I own a road bike. Of course, I still ride it in the muck. Pete Scannell photo.
Mountain bikers feel pretty well-evolved, not to mention confident our flavor of cycling is far and away superior to all other disciplines. But road cycling has been popular for over a century, even though their bike designs have changed relatively little since Starley’s Rover in 1885.
I think rear-hub pegs and the running start are prime for a comeback. Wikipedia commons.
Road cycling still generates bigger stars and more money than MTB, and where there’s money there’s development. So our asphalt brethren can offer a few bits of highly-evolved product and practices to steal. As well as some to deride, like fingerless gloves or shoes without treads (pshhhhh... roadies).
Whether or not you want to sneak into a roadie's garage at night with your gym bag and take stuff is up to you. If you've already adapted one or more of these or have other suggestions, fantastic, hit us up with them.
1: Arm and Knee Warmers
I feel pretty, oh, so pretty. Sugoi photo.
Yes, I throw a quick glance around while I’m pulling warmers on or off to see if anybody is watching. It's a little weird, like I’m putting on women’s lingerie, but this is true of most things roadie.
Arm and knee warmers stretch your regular riding kit into shoulder seasons, when you’re contending with a little coolness. Light knee or arm pads keep your joints warm the same way, but not everyone wears pads for everything. And, even if you do, you can throw the warmers on underneath on chillier days.
Warm joints are less likely to be strained or injured from overuse. And late in the season a little extra TLC for knees and elbows that have been cranking all season can't hurt.
Holy cow, where has THIS been all my life? You rub it on and it makes you warm. Not in the greasy, nasty way tiger balm does. High-end embrocation from Mad Alchemy or Chamois Butt'r feels somehow science-y.
Aside from providing heat, it also blocks wind; most formulas contain beeswax or some other ingredient to create a barrier against that bitter wind chill.
A couple tips: Put it on last, after chamois cream (if you use that) and your shorts. You don't want it on your man or lady parts.
Mad Alchemy stuff is quality. Check it out.
Really work the the product in, don’t just slap it on like bug spray. It takes 10-15 minutes to activate anyway. Embrocation DOESN'T absorb into your skin like lotion. It's a layer. It makes getting out of the car or onto that first mile of trail, when you sometimes wonder why in the hell you even do this, a bit easier.
Many products can stain light colored clothing, so be careful if you’re precious with your stuff and it’s not black. Also, don't just get the hottest version to start with, you'll regret that. Ease into it with a light or medium formula.
3: Roadie Shirts
On occasion, roadies can look pretty badass. Wikipedia commons.
Ok, I know we all roll baggy and loose. XC riders are generally hip to this tip, though race courses are getting shorter and pocketed shirts are disappearing even from world cup circuits.
But there’s something perfect about a roadie shirt’s three rear pockets. Put an extra water bottle in it. Or a whole banana or a sandwich. And a tube in the middle, over your lower spine, kinda feels safer, even. The shirt will allow you to avoid that backpack unless absolutely necessary.
If you’re personally carrying a few pounds extra then, yes, it will make you look like a sausage. In the spring, pulling one on is always a test of just how much I should lose before the season gets serious.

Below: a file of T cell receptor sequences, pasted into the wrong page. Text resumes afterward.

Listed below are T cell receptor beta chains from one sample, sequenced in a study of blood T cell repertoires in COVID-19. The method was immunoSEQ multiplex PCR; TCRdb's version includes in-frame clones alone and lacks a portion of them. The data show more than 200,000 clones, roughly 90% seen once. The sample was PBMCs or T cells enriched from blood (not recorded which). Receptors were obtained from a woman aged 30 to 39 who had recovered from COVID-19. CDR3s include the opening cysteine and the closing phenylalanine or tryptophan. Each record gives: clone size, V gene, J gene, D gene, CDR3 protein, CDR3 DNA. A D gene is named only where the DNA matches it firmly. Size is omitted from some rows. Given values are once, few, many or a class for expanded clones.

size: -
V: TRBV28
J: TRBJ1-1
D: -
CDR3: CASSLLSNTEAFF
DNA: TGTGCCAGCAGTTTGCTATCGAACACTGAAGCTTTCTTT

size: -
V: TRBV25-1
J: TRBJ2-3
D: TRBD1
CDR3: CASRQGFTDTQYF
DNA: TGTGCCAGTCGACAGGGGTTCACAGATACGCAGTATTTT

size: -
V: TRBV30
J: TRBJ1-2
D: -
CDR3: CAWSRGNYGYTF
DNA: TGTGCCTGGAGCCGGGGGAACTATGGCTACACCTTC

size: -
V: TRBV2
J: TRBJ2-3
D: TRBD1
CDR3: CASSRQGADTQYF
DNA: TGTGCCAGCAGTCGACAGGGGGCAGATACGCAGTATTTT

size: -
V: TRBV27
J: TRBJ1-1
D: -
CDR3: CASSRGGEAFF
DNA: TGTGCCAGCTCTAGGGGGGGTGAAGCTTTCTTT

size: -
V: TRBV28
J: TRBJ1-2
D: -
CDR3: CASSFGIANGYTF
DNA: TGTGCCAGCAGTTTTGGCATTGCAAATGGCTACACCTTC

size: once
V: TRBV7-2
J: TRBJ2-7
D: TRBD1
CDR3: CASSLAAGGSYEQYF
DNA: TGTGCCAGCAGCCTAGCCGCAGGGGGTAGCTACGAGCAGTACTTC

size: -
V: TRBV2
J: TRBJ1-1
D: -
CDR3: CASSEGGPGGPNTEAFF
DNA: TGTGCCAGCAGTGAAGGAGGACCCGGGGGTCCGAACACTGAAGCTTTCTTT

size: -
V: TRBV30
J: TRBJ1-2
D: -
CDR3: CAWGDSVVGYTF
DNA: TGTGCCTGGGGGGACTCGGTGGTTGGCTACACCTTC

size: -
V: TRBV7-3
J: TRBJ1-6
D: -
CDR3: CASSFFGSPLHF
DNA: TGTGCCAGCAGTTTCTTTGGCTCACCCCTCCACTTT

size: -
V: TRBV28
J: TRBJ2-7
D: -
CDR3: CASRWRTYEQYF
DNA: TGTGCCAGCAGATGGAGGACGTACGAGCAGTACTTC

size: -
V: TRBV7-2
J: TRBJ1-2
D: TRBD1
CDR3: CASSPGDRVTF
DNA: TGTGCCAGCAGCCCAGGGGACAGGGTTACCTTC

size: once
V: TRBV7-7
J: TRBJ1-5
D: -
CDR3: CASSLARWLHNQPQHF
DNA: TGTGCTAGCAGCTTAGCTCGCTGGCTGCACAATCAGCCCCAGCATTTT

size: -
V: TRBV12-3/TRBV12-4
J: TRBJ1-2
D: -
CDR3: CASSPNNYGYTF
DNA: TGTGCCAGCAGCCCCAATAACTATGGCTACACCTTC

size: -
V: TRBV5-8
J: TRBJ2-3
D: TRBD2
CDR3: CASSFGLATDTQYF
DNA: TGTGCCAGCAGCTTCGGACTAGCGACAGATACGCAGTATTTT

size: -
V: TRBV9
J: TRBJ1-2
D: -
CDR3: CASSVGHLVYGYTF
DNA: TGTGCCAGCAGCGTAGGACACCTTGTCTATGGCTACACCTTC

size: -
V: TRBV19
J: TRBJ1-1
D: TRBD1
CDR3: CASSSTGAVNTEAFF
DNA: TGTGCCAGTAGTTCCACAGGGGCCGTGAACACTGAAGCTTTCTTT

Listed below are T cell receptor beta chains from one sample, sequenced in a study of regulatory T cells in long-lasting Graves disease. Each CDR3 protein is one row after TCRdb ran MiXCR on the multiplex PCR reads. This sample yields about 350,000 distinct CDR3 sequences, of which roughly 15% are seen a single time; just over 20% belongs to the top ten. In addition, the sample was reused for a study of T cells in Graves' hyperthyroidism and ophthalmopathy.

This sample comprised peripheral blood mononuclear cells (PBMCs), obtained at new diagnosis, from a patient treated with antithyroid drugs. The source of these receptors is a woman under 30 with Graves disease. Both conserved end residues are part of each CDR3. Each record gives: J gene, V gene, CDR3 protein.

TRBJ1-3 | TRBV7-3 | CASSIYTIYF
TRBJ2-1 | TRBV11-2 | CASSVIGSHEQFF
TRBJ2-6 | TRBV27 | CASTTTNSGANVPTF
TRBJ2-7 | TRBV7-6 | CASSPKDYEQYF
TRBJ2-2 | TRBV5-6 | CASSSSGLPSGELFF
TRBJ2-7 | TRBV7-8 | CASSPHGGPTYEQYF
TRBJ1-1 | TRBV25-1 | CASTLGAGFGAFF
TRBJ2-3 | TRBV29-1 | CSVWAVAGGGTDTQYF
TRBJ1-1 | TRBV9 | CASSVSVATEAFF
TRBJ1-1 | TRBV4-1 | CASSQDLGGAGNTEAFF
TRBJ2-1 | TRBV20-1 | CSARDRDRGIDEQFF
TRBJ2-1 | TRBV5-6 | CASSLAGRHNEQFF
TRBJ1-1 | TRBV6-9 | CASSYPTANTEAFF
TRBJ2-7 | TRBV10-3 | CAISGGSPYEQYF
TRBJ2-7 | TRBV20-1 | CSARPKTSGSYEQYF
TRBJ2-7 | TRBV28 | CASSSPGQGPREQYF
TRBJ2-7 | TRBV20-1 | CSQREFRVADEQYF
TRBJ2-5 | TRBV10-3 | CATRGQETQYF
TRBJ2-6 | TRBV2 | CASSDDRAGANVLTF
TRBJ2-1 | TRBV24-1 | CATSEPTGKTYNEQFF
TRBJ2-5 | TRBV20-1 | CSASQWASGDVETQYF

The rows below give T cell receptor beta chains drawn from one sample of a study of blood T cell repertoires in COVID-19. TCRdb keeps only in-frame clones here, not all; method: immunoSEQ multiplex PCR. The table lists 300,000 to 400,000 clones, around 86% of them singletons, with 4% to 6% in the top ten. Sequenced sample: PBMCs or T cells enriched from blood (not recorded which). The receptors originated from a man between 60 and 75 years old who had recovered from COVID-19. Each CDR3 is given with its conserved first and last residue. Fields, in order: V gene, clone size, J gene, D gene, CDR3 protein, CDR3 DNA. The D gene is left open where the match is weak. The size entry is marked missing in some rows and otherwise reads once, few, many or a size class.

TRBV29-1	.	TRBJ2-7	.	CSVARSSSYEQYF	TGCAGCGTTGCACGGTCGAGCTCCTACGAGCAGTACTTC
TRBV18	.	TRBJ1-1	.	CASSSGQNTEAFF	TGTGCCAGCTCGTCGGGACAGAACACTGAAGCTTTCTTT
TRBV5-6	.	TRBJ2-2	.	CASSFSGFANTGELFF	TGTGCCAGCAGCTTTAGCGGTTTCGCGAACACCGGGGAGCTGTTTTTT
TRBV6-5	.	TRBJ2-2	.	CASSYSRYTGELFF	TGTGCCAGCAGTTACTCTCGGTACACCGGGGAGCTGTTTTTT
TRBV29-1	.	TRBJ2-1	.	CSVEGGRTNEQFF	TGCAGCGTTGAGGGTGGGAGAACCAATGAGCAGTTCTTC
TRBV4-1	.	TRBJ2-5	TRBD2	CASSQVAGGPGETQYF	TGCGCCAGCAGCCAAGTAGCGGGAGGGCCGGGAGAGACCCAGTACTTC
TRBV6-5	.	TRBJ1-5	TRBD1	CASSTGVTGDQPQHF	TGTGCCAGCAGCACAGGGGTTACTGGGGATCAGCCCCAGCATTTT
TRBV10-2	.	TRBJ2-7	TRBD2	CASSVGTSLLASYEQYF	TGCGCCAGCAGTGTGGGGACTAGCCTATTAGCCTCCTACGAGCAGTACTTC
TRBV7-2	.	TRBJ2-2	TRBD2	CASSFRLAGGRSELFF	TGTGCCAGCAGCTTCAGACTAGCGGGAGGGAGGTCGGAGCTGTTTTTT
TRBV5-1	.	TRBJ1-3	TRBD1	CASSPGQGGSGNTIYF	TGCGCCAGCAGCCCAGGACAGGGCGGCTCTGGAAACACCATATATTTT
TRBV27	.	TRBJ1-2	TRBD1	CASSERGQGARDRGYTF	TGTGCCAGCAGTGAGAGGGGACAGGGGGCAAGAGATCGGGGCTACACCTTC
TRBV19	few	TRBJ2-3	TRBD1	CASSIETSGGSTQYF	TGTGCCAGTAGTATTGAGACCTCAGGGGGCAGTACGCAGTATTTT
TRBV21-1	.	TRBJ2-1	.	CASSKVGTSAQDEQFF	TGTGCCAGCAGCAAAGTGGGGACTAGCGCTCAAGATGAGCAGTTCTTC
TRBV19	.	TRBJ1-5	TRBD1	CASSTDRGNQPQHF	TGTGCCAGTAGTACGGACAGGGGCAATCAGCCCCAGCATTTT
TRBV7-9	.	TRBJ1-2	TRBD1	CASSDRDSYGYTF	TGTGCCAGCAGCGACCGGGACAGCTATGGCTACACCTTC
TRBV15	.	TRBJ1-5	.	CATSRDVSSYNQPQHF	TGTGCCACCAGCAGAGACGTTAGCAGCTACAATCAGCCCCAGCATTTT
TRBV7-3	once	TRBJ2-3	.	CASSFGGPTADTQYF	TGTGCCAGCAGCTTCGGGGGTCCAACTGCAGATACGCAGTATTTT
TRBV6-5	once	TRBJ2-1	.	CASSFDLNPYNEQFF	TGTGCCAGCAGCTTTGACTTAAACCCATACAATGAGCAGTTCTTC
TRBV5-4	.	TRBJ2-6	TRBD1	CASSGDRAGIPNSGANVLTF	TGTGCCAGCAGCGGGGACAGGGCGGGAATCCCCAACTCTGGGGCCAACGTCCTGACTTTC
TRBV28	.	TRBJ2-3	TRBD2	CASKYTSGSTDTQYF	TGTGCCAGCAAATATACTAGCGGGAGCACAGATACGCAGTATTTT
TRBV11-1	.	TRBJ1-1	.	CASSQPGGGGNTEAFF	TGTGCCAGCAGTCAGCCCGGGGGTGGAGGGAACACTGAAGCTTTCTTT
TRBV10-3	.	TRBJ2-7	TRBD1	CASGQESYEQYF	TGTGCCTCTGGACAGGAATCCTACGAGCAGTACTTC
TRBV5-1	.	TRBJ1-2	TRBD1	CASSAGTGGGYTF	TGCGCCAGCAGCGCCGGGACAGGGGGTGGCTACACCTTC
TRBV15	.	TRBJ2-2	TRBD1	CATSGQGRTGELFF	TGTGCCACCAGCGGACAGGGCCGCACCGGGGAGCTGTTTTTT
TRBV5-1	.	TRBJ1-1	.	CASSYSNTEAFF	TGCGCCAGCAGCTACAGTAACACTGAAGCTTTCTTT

4: Bib Shorts
Sombrio's excellent Smuggle bibs.
Screw that uncomfortable waist-band. Companies like Sombrio are making great bib shorts with gear pockets sewn in the back. I've actually gotten a little addicted to them.
MTB specific bib shorts now exist for both men and women; but your standard flavor roadie bib shorts work great. Unless I’m racing XC, I generally will use a roadie shirt OR bibs with little pockets in them, not both. That’s too much. The lack of a tight waistband is great, and I don’t really notice the shoulder straps after a minute or two wearing them.
I actually haven't bought a pair of non-bib padded shorts in years.
5: Those stupid hats
Bonus points if you can find a retro 7-Eleven hat.
These are one of the MOST iconic bits of roadie gear and could easily cause you to be mistaken for a full-on leg shaver, but hear me out on this one. Of course you can't ever, ever, wear them as a serious around town. Ever. HOWEVER, they block wind when worn under a helmet and pack down pretty well in a bag.
Caps like these from superbbicycle are kinda cool. Remember, ONLY on the bike.
Sure you could get a fly merino wool toque from rapha or something like that. But standard roadie hats are available for around 10 bucks. You'll only need it when it’s cold enough for a jacket or the afore-mentioned arm and knee warmers. Toss it on, put the helmet on over it. Flip the little brim up or down as needed.
You are allowed to wear it for a few minutes while changing into ‘transition wear’ (after bike but pre-shower, ‘beer in the parking lot’ couture). But once that first beer is finished, it has outstayed its welcome.
6: Seat bags
Don't get one that's too big or it might bump your rear wheel with the dropper down. Speedsleev photo.
I had a bit of a discussion about this with my LBS guys just the other day. They were against seat bags for fear of contacting your rear tire. But I've only had that happen ONCE, on a coil-over bike at a lift park. With every other type of bike and seatpost, it's worked fine. I prefer an Awesome strap, or speedsleev. Get a small bag to put a tube, CO2, tire lever and maybe a quicklink under the saddle and keep weight out of your pack. It can look a little goofy but, again, so do most things roadie. You'll get over it after you realize it makes your life better.